Translation quality is subjective—unlike, say, optical character recognition—but that characteristic doesn't prohibit quantitative evaluation. The goal of any subjective evaluation should be to:
- Minimize the probability that random chance accounts for the outcome
- Maximize the agreement between raters in the experiment
These two goals are related. For example, suppose that ten people are rating dresses according to stylishness. You'd like to construct the evaluation such that the ten people are likely to agree on the level of stylishness. You'd also like to know that were you to select ten different people, you'd observe the same rating.
Ad-hoc evaluation of translation quality—i.e., sampling a few sentences and having translators count errors—satisfies neither of these goals.
This guide explains how to select an MT system in a principled and repeatable way. There are three approaches in increasing order of cost and time:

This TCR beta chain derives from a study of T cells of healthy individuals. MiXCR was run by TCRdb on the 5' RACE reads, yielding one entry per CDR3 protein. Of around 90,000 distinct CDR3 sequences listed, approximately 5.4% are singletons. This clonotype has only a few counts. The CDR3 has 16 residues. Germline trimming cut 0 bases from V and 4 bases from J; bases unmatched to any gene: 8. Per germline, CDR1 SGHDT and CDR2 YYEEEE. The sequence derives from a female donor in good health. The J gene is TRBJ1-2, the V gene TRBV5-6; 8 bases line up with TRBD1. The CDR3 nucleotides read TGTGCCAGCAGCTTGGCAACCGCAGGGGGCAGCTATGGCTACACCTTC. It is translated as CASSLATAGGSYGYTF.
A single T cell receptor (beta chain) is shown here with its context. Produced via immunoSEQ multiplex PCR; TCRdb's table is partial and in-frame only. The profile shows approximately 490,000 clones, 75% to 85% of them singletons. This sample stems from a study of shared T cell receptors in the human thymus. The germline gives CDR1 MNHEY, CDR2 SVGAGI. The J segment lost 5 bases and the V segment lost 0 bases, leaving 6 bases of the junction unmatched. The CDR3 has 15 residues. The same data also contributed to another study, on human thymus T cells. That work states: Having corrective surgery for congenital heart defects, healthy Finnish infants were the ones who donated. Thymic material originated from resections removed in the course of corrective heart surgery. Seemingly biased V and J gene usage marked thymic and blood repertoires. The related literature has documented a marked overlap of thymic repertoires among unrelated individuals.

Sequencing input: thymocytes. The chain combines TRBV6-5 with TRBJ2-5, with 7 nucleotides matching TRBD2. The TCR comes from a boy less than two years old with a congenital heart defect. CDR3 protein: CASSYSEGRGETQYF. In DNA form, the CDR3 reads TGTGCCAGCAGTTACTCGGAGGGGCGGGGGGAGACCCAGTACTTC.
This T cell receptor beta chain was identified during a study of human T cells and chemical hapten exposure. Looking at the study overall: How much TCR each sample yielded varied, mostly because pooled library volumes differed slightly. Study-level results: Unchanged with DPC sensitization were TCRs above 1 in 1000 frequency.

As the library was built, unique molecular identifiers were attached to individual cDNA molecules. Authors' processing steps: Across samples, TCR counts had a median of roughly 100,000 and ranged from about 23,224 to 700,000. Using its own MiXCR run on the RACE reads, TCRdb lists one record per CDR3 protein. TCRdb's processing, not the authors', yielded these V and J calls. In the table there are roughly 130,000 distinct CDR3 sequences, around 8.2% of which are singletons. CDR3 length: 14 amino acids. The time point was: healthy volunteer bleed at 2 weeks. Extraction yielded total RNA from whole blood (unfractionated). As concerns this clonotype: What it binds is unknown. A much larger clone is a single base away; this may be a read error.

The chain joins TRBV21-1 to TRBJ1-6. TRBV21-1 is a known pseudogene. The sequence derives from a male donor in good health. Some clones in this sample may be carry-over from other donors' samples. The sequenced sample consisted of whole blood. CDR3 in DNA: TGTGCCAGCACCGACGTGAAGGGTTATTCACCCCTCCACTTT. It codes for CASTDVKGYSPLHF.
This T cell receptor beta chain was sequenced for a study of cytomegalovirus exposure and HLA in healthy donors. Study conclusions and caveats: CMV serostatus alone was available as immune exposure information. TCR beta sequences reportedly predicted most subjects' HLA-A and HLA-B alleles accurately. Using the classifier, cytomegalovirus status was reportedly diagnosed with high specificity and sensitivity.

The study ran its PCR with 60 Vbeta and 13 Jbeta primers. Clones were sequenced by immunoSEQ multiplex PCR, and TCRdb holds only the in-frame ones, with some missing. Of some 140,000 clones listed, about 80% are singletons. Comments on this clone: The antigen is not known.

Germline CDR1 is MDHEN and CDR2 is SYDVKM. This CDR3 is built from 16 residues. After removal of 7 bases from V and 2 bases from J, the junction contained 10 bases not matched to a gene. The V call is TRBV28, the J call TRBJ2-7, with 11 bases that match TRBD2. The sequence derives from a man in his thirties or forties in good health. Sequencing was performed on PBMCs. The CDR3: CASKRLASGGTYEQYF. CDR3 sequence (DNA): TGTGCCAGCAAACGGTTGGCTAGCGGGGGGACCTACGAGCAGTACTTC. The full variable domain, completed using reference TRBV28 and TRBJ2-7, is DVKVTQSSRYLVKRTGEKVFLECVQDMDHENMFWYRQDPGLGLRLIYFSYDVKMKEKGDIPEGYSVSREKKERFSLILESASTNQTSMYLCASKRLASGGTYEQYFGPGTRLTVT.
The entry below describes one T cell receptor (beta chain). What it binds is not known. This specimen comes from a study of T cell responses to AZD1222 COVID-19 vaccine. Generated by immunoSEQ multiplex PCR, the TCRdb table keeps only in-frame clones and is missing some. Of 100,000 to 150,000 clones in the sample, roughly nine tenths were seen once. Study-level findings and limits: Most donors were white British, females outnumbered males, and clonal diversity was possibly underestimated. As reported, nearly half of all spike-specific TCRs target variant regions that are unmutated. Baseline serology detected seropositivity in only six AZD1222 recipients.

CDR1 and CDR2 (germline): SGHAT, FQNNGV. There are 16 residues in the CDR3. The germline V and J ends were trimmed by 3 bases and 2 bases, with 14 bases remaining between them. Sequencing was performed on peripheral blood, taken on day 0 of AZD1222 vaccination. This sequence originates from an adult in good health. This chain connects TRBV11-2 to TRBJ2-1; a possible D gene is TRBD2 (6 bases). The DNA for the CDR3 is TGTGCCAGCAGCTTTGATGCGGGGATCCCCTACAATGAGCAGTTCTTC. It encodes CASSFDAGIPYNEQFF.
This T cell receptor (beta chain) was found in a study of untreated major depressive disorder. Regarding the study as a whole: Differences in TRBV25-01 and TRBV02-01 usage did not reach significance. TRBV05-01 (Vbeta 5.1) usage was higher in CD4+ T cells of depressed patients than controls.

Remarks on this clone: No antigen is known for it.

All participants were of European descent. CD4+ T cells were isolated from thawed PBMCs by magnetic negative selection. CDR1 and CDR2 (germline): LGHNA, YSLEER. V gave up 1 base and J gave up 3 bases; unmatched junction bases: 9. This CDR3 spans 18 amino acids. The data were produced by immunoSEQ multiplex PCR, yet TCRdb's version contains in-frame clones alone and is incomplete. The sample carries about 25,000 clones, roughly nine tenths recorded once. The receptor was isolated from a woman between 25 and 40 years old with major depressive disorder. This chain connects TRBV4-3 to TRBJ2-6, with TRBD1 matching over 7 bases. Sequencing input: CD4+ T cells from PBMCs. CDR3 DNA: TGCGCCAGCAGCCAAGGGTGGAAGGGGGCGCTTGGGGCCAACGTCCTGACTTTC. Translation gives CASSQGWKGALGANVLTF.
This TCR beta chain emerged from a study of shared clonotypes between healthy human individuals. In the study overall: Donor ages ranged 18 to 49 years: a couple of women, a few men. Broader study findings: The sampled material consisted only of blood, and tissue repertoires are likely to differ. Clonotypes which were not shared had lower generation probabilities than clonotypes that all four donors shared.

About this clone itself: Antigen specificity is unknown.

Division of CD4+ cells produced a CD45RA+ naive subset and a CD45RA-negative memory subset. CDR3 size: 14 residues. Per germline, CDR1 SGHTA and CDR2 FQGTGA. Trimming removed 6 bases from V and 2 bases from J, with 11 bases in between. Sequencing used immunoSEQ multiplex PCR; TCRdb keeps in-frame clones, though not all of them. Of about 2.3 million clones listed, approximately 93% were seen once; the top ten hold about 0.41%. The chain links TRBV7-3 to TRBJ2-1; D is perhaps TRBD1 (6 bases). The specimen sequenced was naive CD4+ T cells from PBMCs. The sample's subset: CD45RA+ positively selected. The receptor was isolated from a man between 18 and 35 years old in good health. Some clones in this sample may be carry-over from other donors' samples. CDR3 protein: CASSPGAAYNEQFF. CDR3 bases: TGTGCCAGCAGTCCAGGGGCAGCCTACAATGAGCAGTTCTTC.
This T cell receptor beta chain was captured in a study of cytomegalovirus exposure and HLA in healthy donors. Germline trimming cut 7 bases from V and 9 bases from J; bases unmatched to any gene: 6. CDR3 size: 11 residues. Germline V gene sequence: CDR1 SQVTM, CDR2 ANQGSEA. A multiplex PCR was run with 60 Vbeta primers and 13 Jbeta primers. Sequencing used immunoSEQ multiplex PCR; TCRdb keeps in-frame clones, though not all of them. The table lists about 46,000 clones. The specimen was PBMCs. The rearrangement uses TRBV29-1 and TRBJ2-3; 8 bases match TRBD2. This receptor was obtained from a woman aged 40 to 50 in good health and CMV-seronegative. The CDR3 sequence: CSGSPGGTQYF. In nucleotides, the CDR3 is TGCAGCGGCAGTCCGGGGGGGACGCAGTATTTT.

- Automatic quality evaluation — an algorithm determines or predicts the quality of the MT output. The most common use case is to compare the translation against a set of human-produced reference translations and calculate a score that reflects the quality. Automatic evaluation is cheap and fast.
- Human quality evaluation — experts (e.g. translators) look at the translated output, and give a score to the quality of the translation. Ratings can vary significantly across experts, so the evaluation should be designed to maximize agreement among raters. Human evaluation is costly and time-consuming.
- Human productivity evaluation — translators work with machine translation to produce final translations. The metrics are throughput (words per hour) and quality.
Start with an automatic evaluation to narrow the list of systems. Then use human evaluation to select the best system. Finally, conduct a human productivity evaluation to measure the impact of machine assistance on the translation workflow.